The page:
Double Feature: Speed (1994) and Paterson (2016)

First of all, credit for highlighting the potentiality of this double feature must go to my friend Rachael Jones, who mentioned it following a screening of Speed for my podcast The Cinematologists. As soon as she said “you should watch Paterson now” something clicked. It’s a perfect double bill, not least because of the full-on exhilaration of the Jan de Bont directed, Keanu and Sandra starring action movie from 1994 being followed by the slow release exhilaration of Jim Jarmusch’s poetic meditation on life from 2016 starring Adam Driver.

The reason it struck me as so perfect is that, for me personally, the films are so meaningful as symbols of my life and cinephilia. The central motif of the bus in both films is a way of understanding myself at the pinnacle moments in my life when I first saw these films in the cinema at the time of release. A lot changed for me in the 22 intervening years between Speed and Paterson. In ways, that amount of time changes things for everyone should they be fortunate enough to live that long, and it’s undeniable how those two buses, commandeered by Keanu and driven by Driver, symbolise who I was and am.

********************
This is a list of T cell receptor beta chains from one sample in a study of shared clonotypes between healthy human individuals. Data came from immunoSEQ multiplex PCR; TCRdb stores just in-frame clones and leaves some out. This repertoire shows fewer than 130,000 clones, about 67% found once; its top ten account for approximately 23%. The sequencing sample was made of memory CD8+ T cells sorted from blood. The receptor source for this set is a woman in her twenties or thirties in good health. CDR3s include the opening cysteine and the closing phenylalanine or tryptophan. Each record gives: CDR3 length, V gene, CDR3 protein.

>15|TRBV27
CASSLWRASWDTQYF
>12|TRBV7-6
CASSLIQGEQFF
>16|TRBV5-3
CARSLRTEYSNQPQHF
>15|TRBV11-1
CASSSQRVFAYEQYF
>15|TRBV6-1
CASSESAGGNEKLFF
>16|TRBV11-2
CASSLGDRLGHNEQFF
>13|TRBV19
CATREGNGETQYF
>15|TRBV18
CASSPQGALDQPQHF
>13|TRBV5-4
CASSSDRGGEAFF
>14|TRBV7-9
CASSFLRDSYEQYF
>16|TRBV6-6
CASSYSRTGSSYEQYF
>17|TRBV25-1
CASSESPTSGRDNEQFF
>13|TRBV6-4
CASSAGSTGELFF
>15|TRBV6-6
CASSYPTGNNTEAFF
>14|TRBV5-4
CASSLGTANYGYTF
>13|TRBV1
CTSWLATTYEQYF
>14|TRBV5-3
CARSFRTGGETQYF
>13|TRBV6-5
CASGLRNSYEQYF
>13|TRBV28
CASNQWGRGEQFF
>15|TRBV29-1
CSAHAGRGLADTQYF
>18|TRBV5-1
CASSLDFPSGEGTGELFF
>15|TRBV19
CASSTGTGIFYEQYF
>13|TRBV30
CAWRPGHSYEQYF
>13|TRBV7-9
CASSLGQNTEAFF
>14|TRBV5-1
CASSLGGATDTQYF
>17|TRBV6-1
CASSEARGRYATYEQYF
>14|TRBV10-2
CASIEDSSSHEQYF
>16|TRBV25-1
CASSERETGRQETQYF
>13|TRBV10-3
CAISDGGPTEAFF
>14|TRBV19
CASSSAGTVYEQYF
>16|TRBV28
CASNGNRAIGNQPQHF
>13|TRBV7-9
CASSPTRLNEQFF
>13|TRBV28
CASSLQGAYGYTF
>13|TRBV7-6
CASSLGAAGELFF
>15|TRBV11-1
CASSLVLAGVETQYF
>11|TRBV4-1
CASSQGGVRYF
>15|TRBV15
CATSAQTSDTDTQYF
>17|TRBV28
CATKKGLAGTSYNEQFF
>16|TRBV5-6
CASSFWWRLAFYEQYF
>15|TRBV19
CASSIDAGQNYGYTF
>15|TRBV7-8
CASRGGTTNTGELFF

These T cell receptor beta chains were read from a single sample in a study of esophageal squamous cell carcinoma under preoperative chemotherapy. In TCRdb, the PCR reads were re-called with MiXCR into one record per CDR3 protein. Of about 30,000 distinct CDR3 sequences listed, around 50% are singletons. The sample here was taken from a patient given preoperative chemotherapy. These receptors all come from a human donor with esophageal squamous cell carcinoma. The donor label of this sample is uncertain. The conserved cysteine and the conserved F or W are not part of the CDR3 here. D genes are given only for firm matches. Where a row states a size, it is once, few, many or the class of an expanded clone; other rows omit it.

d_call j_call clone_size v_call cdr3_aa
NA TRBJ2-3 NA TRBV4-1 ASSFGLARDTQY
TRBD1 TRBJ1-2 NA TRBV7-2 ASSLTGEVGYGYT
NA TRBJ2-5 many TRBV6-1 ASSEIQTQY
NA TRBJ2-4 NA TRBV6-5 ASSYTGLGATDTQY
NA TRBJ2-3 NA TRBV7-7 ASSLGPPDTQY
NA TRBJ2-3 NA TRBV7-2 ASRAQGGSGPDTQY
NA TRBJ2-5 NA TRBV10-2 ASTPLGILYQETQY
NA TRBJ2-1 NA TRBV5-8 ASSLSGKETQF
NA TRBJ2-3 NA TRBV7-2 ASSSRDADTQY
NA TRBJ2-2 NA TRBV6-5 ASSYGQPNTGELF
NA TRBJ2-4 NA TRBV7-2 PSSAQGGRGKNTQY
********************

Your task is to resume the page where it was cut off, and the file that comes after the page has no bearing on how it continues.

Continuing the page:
16 years old and hurtling towards adulthood with a firm grip on who I thought I was, only to realise later that it was me just trying to keep it together to move forward at all, let alone with any purpose. I felt unstoppable, and greeted the oncoming threats of the world as gaps to be jumped, hard rights to be steered round at full speed on two wheels, bombs to be diffused with seconds to spare and me being flung to safety in the arms of a beloved to the strains of a swelling orchestral score. The propulsion of everything at 16 years old was part of the fabric of Speed and its special construction. Its dedication to the form of spectacle – aligned with the coolness of Keanu and the chemistry between him and the sublime Sandra Bullock – have meant it’s aged gracefully, its unique composition in the field of action movies preserved in amber.

39 years old and braking towards my forties, I no longer want to hurtle, but rather navigate slow, regular circuits around the life I’ve built and experience the joy and contentment of the routine, of the sometimes new but more often than not familiar faces of my communities. I want to walk the dog, spend evenings writing and listening to my loved one’s day. I want what Paterson has in Paterson. Thankfully, I have it, and can reflect upon that exhilaratingly paced period of my life with fondness and nostalgia and see myself there and relive through muscle memory the adrenaline of never knowing what was next. But give me tiny dramas and creation for the sake of it, ad infinitum. No more bombs, just love and poetry.

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